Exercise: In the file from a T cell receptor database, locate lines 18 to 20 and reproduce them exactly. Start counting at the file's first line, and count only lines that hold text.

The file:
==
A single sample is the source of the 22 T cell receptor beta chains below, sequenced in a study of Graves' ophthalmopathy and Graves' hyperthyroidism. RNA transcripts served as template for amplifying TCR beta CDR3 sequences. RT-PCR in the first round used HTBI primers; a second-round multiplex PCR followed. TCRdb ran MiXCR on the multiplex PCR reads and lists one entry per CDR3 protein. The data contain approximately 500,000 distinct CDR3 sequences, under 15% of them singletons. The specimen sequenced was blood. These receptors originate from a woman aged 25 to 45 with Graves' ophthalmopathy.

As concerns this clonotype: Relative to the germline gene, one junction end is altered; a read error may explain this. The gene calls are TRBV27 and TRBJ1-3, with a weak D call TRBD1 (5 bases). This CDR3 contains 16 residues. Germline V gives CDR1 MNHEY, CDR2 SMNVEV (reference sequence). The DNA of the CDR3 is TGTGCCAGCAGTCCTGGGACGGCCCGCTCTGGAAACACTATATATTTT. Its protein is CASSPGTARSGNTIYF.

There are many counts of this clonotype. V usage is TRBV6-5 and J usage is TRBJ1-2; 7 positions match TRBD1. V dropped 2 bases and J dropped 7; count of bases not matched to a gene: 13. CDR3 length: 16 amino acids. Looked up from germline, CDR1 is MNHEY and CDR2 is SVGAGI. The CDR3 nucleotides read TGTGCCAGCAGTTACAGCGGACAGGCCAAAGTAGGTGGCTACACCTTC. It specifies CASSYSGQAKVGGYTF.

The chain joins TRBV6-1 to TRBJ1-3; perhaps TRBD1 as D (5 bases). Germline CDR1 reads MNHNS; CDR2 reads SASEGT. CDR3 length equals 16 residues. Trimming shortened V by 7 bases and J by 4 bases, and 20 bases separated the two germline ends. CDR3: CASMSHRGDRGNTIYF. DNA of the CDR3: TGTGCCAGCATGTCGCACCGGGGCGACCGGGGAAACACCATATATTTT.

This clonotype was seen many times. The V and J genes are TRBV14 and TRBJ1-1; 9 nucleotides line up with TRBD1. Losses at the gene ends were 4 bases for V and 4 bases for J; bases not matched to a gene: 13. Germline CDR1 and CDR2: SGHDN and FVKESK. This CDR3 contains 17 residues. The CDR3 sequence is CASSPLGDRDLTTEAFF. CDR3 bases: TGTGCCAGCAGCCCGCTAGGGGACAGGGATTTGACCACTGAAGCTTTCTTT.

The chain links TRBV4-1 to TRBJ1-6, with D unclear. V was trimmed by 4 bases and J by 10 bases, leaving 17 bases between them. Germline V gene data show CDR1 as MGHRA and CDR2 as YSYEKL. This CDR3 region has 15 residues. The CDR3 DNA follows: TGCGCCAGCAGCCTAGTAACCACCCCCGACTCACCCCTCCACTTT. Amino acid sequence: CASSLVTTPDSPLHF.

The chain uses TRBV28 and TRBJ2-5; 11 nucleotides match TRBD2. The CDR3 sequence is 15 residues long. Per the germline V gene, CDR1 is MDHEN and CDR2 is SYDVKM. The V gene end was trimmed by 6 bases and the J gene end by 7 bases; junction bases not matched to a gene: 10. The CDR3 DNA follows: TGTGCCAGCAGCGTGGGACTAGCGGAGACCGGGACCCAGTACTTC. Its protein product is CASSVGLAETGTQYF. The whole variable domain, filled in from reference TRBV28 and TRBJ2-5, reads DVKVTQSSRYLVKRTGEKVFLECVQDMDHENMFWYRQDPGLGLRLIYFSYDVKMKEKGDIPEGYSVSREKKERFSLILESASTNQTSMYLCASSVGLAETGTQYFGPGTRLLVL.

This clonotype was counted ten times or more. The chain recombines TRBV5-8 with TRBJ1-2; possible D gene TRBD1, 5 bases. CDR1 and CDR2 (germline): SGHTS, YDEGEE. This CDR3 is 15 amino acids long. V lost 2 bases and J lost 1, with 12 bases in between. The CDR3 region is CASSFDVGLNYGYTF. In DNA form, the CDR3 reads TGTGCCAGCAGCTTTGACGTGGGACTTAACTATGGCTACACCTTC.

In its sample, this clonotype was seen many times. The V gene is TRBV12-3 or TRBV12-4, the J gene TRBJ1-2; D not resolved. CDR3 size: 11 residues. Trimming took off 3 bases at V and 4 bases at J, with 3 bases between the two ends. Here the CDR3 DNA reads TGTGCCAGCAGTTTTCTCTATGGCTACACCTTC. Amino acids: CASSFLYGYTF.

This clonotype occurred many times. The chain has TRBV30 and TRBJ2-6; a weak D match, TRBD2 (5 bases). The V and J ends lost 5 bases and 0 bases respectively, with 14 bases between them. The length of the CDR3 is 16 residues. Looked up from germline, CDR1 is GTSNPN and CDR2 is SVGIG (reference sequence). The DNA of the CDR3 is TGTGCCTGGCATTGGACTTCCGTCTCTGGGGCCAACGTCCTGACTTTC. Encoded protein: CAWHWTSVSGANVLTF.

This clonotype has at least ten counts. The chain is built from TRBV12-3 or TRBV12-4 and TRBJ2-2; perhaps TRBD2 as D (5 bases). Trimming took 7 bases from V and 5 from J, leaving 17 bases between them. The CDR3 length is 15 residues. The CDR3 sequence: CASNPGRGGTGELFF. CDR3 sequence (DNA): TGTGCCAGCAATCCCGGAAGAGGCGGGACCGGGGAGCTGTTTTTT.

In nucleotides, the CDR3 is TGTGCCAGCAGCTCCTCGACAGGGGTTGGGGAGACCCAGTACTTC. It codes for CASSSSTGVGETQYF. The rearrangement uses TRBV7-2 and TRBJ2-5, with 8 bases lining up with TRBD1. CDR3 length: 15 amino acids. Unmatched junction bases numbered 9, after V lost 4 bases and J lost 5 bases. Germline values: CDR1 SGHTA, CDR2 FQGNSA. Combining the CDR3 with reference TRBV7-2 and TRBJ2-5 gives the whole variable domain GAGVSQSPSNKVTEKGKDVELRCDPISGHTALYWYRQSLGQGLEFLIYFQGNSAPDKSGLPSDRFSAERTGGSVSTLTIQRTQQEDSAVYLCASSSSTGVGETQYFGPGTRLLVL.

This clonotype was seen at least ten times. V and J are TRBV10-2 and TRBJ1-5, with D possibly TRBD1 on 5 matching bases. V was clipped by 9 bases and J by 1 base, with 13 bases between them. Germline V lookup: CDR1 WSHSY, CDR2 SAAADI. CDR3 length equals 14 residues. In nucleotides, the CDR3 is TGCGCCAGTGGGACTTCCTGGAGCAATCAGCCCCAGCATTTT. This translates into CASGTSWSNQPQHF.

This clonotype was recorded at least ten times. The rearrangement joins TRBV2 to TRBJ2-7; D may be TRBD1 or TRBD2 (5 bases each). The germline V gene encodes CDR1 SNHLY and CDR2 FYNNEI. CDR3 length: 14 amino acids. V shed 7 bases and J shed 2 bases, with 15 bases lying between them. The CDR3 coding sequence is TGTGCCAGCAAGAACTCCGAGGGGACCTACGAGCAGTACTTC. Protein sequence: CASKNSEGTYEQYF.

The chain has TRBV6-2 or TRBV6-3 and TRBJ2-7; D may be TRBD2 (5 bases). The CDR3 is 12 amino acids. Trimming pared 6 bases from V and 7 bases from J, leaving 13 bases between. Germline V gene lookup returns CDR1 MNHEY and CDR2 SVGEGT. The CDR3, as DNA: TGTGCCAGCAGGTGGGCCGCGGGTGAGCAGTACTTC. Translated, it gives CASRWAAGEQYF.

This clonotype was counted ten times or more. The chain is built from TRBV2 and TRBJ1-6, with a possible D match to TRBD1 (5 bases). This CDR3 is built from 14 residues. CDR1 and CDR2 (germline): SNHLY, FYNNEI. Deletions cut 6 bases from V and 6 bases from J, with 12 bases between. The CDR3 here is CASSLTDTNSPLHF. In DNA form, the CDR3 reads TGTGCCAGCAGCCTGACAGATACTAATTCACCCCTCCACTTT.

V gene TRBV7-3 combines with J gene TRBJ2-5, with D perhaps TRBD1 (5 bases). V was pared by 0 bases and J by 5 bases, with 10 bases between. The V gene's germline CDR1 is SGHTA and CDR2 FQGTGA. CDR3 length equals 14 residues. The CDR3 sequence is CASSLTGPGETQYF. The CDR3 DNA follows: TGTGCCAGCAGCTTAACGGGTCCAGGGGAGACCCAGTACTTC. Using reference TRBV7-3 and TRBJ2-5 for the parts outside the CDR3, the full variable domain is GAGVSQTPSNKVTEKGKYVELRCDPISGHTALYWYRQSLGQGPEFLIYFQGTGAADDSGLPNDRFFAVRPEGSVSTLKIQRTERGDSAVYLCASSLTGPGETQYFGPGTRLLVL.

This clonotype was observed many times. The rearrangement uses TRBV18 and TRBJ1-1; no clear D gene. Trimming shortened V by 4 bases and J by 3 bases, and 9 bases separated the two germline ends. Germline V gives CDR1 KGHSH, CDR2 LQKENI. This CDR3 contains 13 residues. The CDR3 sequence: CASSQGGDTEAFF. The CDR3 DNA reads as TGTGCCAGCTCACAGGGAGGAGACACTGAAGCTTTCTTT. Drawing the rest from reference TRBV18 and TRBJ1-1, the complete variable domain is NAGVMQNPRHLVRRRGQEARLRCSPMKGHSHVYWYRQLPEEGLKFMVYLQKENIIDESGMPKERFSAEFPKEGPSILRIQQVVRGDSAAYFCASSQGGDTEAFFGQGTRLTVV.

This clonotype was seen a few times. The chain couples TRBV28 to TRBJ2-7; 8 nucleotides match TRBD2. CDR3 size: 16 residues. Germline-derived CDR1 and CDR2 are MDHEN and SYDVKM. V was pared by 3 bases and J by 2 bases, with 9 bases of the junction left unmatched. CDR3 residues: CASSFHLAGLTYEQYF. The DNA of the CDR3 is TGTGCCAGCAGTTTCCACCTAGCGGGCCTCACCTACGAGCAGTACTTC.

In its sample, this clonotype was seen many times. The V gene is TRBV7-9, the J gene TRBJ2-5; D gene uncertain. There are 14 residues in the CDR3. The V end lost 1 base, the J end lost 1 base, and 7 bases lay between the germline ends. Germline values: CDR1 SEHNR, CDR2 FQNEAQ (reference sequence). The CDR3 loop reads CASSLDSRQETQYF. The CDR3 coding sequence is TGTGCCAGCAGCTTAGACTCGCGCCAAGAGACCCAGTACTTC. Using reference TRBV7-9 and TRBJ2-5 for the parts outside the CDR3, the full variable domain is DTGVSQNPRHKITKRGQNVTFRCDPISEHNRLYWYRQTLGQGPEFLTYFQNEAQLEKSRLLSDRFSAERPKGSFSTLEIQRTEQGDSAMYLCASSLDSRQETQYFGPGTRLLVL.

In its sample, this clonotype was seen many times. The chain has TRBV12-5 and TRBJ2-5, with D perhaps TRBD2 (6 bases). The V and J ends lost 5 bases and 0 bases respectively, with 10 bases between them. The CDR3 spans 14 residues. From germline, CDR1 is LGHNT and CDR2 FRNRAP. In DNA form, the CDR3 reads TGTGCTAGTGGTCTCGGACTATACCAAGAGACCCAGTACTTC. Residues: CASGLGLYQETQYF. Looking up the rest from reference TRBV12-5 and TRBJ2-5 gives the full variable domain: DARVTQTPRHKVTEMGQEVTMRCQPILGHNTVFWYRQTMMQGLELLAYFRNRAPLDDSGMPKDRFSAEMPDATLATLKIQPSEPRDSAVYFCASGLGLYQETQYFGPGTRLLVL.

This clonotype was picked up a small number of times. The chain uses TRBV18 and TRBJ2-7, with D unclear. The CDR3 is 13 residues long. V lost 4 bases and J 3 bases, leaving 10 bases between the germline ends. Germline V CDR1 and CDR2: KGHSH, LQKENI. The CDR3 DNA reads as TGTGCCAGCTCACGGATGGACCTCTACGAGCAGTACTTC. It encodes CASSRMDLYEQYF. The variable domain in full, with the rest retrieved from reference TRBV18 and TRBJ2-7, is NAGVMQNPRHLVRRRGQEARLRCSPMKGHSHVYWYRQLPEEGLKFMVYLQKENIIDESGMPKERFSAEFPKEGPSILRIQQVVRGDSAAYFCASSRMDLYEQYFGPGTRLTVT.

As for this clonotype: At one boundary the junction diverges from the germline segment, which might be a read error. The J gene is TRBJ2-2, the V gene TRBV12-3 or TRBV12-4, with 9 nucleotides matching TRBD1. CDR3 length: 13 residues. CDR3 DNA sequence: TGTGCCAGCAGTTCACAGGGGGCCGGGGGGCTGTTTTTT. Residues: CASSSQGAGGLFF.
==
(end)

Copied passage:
This clonotype was observed many times. The rearrangement uses TRBV18 and TRBJ1-1; no clear D gene. Trimming shortened V by 4 bases and J by 3 bases, and 9 bases separated the two germline ends. Germline V gives CDR1 KGHSH, CDR2 LQKENI. This CDR3 contains 13 residues. The CDR3 sequence: CASSQGGDTEAFF. The CDR3 DNA reads as TGTGCCAGCTCACAGGGAGGAGACACTGAAGCTTTCTTT. Drawing the rest from reference TRBV18 and TRBJ1-1, the complete variable domain is NAGVMQNPRHLVRRRGQEARLRCSPMKGHSHVYWYRQLPEEGLKFMVYLQKENIIDESGMPKERFSAEFPKEGPSILRIQQVVRGDSAAYFCASSQGGDTEAFFGQGTRLTVV.

This clonotype was seen a few times. The chain couples TRBV28 to TRBJ2-7; 8 nucleotides match TRBD2. CDR3 size: 16 residues. Germline-derived CDR1 and CDR2 are MDHEN and SYDVKM. V was pared by 3 bases and J by 2 bases, with 9 bases of the junction left unmatched. CDR3 residues: CASSFHLAGLTYEQYF. The DNA of the CDR3 is TGTGCCAGCAGTTTCCACCTAGCGGGCCTCACCTACGAGCAGTACTTC.

In its sample, this clonotype was seen many times. The V gene is TRBV7-9, the J gene TRBJ2-5; D gene uncertain. There are 14 residues in the CDR3. The V end lost 1 base, the J end lost 1 base, and 7 bases lay between the germline ends. Germline values: CDR1 SEHNR, CDR2 FQNEAQ (reference sequence). The CDR3 loop reads CASSLDSRQETQYF. The CDR3 coding sequence is TGTGCCAGCAGCTTAGACTCGCGCCAAGAGACCCAGTACTTC. Using reference TRBV7-9 and TRBJ2-5 for the parts outside the CDR3, the full variable domain is DTGVSQNPRHKITKRGQNVTFRCDPISEHNRLYWYRQTLGQGPEFLTYFQNEAQLEKSRLLSDRFSAERPKGSFSTLEIQRTEQGDSAMYLCASSLDSRQETQYFGPGTRLLVL.